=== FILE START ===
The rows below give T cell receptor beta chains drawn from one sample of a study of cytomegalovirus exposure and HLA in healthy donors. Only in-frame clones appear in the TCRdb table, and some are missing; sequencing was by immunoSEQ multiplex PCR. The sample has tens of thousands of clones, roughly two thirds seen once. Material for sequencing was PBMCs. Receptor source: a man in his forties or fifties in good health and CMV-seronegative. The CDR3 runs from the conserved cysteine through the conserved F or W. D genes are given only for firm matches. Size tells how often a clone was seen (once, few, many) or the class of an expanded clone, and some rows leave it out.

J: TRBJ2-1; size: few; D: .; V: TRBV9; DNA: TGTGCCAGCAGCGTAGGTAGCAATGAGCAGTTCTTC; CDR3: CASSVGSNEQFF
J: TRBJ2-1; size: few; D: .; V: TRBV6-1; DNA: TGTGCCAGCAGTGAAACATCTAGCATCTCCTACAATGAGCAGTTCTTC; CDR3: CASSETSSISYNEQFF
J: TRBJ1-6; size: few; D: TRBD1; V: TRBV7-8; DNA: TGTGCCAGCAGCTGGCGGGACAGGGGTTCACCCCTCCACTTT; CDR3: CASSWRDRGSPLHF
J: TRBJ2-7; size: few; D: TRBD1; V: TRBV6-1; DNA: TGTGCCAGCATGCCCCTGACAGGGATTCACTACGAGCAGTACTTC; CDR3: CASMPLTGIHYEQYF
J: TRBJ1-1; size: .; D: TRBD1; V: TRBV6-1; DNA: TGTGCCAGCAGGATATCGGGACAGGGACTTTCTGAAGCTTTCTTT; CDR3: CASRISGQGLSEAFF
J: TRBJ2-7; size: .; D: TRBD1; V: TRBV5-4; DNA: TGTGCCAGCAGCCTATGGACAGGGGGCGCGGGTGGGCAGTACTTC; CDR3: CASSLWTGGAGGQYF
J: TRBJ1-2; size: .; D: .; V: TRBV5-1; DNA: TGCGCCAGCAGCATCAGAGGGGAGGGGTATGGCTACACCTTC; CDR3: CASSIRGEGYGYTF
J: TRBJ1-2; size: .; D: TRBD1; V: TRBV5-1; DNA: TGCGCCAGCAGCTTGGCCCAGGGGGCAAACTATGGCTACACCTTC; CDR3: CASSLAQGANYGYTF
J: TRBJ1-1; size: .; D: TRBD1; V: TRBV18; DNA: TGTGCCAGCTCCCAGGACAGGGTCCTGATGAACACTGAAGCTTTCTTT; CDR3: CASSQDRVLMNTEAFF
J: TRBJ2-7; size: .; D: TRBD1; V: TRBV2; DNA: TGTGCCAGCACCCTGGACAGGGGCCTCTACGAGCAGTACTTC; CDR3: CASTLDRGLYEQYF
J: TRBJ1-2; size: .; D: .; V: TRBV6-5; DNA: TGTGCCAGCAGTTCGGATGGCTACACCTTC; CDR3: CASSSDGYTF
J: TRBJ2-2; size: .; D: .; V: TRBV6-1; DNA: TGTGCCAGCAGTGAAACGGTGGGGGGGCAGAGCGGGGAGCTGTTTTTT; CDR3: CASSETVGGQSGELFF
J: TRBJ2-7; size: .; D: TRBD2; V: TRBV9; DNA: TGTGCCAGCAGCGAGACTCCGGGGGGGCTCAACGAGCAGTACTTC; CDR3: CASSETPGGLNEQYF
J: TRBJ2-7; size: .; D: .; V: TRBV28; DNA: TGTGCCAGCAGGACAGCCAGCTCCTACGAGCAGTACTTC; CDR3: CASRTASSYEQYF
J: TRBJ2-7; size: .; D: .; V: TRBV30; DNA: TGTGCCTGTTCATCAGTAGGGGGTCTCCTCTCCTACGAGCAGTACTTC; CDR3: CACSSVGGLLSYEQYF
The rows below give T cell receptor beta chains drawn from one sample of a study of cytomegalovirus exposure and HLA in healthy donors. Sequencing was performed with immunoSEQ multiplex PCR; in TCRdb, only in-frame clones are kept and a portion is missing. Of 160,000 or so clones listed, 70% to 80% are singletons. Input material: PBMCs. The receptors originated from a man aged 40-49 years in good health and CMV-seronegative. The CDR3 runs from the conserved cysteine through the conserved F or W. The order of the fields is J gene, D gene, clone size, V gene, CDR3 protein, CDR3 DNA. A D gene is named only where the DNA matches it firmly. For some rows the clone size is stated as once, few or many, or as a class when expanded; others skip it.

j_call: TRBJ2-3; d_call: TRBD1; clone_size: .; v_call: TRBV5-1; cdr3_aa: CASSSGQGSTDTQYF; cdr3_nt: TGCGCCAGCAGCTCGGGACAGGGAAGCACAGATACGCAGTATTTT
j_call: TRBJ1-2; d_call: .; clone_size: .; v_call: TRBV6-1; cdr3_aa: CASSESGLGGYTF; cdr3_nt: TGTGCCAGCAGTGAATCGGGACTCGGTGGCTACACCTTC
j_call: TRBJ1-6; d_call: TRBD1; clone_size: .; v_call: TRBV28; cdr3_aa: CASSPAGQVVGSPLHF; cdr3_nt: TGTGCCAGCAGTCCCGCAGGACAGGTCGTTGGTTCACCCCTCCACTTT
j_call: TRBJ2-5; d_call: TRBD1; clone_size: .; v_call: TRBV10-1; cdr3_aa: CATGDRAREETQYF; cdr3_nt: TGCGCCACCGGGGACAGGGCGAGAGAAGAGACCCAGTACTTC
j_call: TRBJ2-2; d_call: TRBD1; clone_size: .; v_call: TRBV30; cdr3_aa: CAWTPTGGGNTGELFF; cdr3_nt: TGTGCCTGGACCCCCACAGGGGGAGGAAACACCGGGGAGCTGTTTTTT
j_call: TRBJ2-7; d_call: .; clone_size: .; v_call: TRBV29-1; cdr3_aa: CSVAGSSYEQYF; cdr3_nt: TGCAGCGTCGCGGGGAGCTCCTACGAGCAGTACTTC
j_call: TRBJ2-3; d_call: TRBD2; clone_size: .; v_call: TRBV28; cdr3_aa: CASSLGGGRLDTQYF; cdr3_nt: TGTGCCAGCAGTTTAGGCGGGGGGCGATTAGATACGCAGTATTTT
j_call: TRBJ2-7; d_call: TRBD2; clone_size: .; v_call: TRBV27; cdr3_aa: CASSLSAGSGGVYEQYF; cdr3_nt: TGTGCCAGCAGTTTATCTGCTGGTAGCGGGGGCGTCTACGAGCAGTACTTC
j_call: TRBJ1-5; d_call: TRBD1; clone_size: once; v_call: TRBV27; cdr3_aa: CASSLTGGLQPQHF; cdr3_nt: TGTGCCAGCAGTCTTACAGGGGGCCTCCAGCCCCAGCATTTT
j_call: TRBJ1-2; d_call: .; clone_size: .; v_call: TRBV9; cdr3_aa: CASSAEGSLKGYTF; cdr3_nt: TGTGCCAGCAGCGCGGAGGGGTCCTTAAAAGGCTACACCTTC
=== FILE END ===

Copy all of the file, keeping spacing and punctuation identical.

The rows below give T cell receptor beta chains drawn from one sample of a study of cytomegalovirus exposure and HLA in healthy donors. Only in-frame clones appear in the TCRdb table, and some are missing; sequencing was by immunoSEQ multiplex PCR. The sample has tens of thousands of clones, roughly two thirds seen once. Material for sequencing was PBMCs. Receptor source: a man in his forties or fifties in good health and CMV-seronegative. The CDR3 runs from the conserved cysteine through the conserved F or W. D genes are given only for firm matches. Size tells how often a clone was seen (once, few, many) or the class of an expanded clone, and some rows leave it out.

J: TRBJ2-1; size: few; D: .; V: TRBV9; DNA: TGTGCCAGCAGCGTAGGTAGCAATGAGCAGTTCTTC; CDR3: CASSVGSNEQFF
J: TRBJ2-1; size: few; D: .; V: TRBV6-1; DNA: TGTGCCAGCAGTGAAACATCTAGCATCTCCTACAATGAGCAGTTCTTC; CDR3: CASSETSSISYNEQFF
J: TRBJ1-6; size: few; D: TRBD1; V: TRBV7-8; DNA: TGTGCCAGCAGCTGGCGGGACAGGGGTTCACCCCTCCACTTT; CDR3: CASSWRDRGSPLHF
J: TRBJ2-7; size: few; D: TRBD1; V: TRBV6-1; DNA: TGTGCCAGCATGCCCCTGACAGGGATTCACTACGAGCAGTACTTC; CDR3: CASMPLTGIHYEQYF
J: TRBJ1-1; size: .; D: TRBD1; V: TRBV6-1; DNA: TGTGCCAGCAGGATATCGGGACAGGGACTTTCTGAAGCTTTCTTT; CDR3: CASRISGQGLSEAFF
J: TRBJ2-7; size: .; D: TRBD1; V: TRBV5-4; DNA: TGTGCCAGCAGCCTATGGACAGGGGGCGCGGGTGGGCAGTACTTC; CDR3: CASSLWTGGAGGQYF
J: TRBJ1-2; size: .; D: .; V: TRBV5-1; DNA: TGCGCCAGCAGCATCAGAGGGGAGGGGTATGGCTACACCTTC; CDR3: CASSIRGEGYGYTF
J: TRBJ1-2; size: .; D: TRBD1; V: TRBV5-1; DNA: TGCGCCAGCAGCTTGGCCCAGGGGGCAAACTATGGCTACACCTTC; CDR3: CASSLAQGANYGYTF
J: TRBJ1-1; size: .; D: TRBD1; V: TRBV18; DNA: TGTGCCAGCTCCCAGGACAGGGTCCTGATGAACACTGAAGCTTTCTTT; CDR3: CASSQDRVLMNTEAFF
J: TRBJ2-7; size: .; D: TRBD1; V: TRBV2; DNA: TGTGCCAGCACCCTGGACAGGGGCCTCTACGAGCAGTACTTC; CDR3: CASTLDRGLYEQYF
J: TRBJ1-2; size: .; D: .; V: TRBV6-5; DNA: TGTGCCAGCAGTTCGGATGGCTACACCTTC; CDR3: CASSSDGYTF
J: TRBJ2-2; size: .; D: .; V: TRBV6-1; DNA: TGTGCCAGCAGTGAAACGGTGGGGGGGCAGAGCGGGGAGCTGTTTTTT; CDR3: CASSETVGGQSGELFF
J: TRBJ2-7; size: .; D: TRBD2; V: TRBV9; DNA: TGTGCCAGCAGCGAGACTCCGGGGGGGCTCAACGAGCAGTACTTC; CDR3: CASSETPGGLNEQYF
J: TRBJ2-7; size: .; D: .; V: TRBV28; DNA: TGTGCCAGCAGGACAGCCAGCTCCTACGAGCAGTACTTC; CDR3: CASRTASSYEQYF
J: TRBJ2-7; size: .; D: .; V: TRBV30; DNA: TGTGCCTGTTCATCAGTAGGGGGTCTCCTCTCCTACGAGCAGTACTTC; CDR3: CACSSVGGLLSYEQYF
The rows below give T cell receptor beta chains drawn from one sample of a study of cytomegalovirus exposure and HLA in healthy donors. Sequencing was performed with immunoSEQ multiplex PCR; in TCRdb, only in-frame clones are kept and a portion is missing. Of 160,000 or so clones listed, 70% to 80% are singletons. Input material: PBMCs. The receptors originated from a man aged 40-49 years in good health and CMV-seronegative. The CDR3 runs from the conserved cysteine through the conserved F or W. The order of the fields is J gene, D gene, clone size, V gene, CDR3 protein, CDR3 DNA. A D gene is named only where the DNA matches it firmly. For some rows the clone size is stated as once, few or many, or as a class when expanded; others skip it.

j_call: TRBJ2-3; d_call: TRBD1; clone_size: .; v_call: TRBV5-1; cdr3_aa: CASSSGQGSTDTQYF; cdr3_nt: TGCGCCAGCAGCTCGGGACAGGGAAGCACAGATACGCAGTATTTT
j_call: TRBJ1-2; d_call: .; clone_size: .; v_call: TRBV6-1; cdr3_aa: CASSESGLGGYTF; cdr3_nt: TGTGCCAGCAGTGAATCGGGACTCGGTGGCTACACCTTC
j_call: TRBJ1-6; d_call: TRBD1; clone_size: .; v_call: TRBV28; cdr3_aa: CASSPAGQVVGSPLHF; cdr3_nt: TGTGCCAGCAGTCCCGCAGGACAGGTCGTTGGTTCACCCCTCCACTTT
j_call: TRBJ2-5; d_call: TRBD1; clone_size: .; v_call: TRBV10-1; cdr3_aa: CATGDRAREETQYF; cdr3_nt: TGCGCCACCGGGGACAGGGCGAGAGAAGAGACCCAGTACTTC
j_call: TRBJ2-2; d_call: TRBD1; clone_size: .; v_call: TRBV30; cdr3_aa: CAWTPTGGGNTGELFF; cdr3_nt: TGTGCCTGGACCCCCACAGGGGGAGGAAACACCGGGGAGCTGTTTTTT
j_call: TRBJ2-7; d_call: .; clone_size: .; v_call: TRBV29-1; cdr3_aa: CSVAGSSYEQYF; cdr3_nt: TGCAGCGTCGCGGGGAGCTCCTACGAGCAGTACTTC
j_call: TRBJ2-3; d_call: TRBD2; clone_size: .; v_call: TRBV28; cdr3_aa: CASSLGGGRLDTQYF; cdr3_nt: TGTGCCAGCAGTTTAGGCGGGGGGCGATTAGATACGCAGTATTTT
j_call: TRBJ2-7; d_call: TRBD2; clone_size: .; v_call: TRBV27; cdr3_aa: CASSLSAGSGGVYEQYF; cdr3_nt: TGTGCCAGCAGTTTATCTGCTGGTAGCGGGGGCGTCTACGAGCAGTACTTC
j_call: TRBJ1-5; d_call: TRBD1; clone_size: once; v_call: TRBV27; cdr3_aa: CASSLTGGLQPQHF; cdr3_nt: TGTGCCAGCAGTCTTACAGGGGGCCTCCAGCCCCAGCATTTT
j_call: TRBJ1-2; d_call: .; clone_size: .; v_call: TRBV9; cdr3_aa: CASSAEGSLKGYTF; cdr3_nt: TGTGCCAGCAGCGCGGAGGGGTCCTTAAAAGGCTACACCTTC